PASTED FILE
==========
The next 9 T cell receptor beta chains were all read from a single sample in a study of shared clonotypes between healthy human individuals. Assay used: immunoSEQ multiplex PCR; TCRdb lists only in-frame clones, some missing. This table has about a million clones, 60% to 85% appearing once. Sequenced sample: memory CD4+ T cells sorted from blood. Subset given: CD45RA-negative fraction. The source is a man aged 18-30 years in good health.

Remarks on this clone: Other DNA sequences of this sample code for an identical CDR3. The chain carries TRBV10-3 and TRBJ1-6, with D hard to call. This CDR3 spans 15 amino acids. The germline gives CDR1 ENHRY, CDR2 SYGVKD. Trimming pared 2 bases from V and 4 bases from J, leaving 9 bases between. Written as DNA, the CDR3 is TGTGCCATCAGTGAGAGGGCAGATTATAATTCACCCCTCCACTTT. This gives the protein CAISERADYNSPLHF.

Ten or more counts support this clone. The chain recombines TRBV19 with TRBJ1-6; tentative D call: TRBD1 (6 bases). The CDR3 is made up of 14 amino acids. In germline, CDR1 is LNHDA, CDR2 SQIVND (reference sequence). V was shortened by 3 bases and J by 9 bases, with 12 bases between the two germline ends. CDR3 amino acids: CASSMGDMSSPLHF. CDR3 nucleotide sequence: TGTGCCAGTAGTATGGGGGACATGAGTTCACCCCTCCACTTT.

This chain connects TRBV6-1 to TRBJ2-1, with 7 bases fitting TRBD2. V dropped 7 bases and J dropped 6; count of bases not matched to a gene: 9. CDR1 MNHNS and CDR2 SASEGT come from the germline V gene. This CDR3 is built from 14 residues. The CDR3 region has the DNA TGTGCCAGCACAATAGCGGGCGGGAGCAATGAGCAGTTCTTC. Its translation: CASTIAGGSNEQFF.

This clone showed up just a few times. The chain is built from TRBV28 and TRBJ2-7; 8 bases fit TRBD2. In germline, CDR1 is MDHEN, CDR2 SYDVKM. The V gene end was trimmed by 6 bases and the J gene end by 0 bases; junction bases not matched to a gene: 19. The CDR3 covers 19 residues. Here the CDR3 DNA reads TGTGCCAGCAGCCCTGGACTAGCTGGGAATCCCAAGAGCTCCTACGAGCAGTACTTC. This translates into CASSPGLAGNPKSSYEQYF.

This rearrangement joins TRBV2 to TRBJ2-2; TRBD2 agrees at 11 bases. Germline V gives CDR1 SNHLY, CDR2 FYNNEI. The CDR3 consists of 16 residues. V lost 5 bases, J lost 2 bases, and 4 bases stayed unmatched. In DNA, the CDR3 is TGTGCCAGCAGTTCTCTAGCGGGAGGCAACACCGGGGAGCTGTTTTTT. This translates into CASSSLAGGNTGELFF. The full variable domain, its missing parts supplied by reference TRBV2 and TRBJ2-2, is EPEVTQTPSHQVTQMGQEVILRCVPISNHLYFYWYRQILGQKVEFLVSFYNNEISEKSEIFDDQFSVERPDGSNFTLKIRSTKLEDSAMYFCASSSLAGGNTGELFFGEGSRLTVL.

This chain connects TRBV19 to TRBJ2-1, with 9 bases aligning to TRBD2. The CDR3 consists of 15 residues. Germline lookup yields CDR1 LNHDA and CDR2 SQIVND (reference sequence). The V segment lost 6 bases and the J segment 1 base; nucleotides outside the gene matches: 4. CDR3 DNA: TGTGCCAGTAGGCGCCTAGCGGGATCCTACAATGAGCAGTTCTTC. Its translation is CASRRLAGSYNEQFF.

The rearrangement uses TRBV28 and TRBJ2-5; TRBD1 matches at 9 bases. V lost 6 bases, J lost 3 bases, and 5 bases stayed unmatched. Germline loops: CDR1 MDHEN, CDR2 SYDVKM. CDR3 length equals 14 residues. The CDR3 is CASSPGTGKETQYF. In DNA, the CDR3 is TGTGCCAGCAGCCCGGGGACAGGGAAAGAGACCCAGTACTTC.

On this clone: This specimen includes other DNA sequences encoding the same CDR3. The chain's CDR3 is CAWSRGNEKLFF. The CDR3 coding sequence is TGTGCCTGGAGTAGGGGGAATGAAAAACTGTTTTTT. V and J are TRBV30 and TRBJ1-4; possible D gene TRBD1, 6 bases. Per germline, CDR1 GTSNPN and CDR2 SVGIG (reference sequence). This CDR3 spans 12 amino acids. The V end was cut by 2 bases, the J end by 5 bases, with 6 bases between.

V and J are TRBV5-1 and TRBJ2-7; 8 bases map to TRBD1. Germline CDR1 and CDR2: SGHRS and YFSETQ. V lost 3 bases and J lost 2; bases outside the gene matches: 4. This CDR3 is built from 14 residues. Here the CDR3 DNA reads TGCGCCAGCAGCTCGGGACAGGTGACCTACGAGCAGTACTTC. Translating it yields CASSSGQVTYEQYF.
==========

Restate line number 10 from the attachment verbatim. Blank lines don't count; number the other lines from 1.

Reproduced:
V and J are TRBV5-1 and TRBJ2-7; 8 bases map to TRBD1. Germline CDR1 and CDR2: SGHRS and YFSETQ. V lost 3 bases and J lost 2; bases outside the gene matches: 4. This CDR3 is built from 14 residues. Here the CDR3 DNA reads TGCGCCAGCAGCTCGGGACAGGTGACCTACGAGCAGTACTTC. Translating it yields CASSSGQVTYEQYF.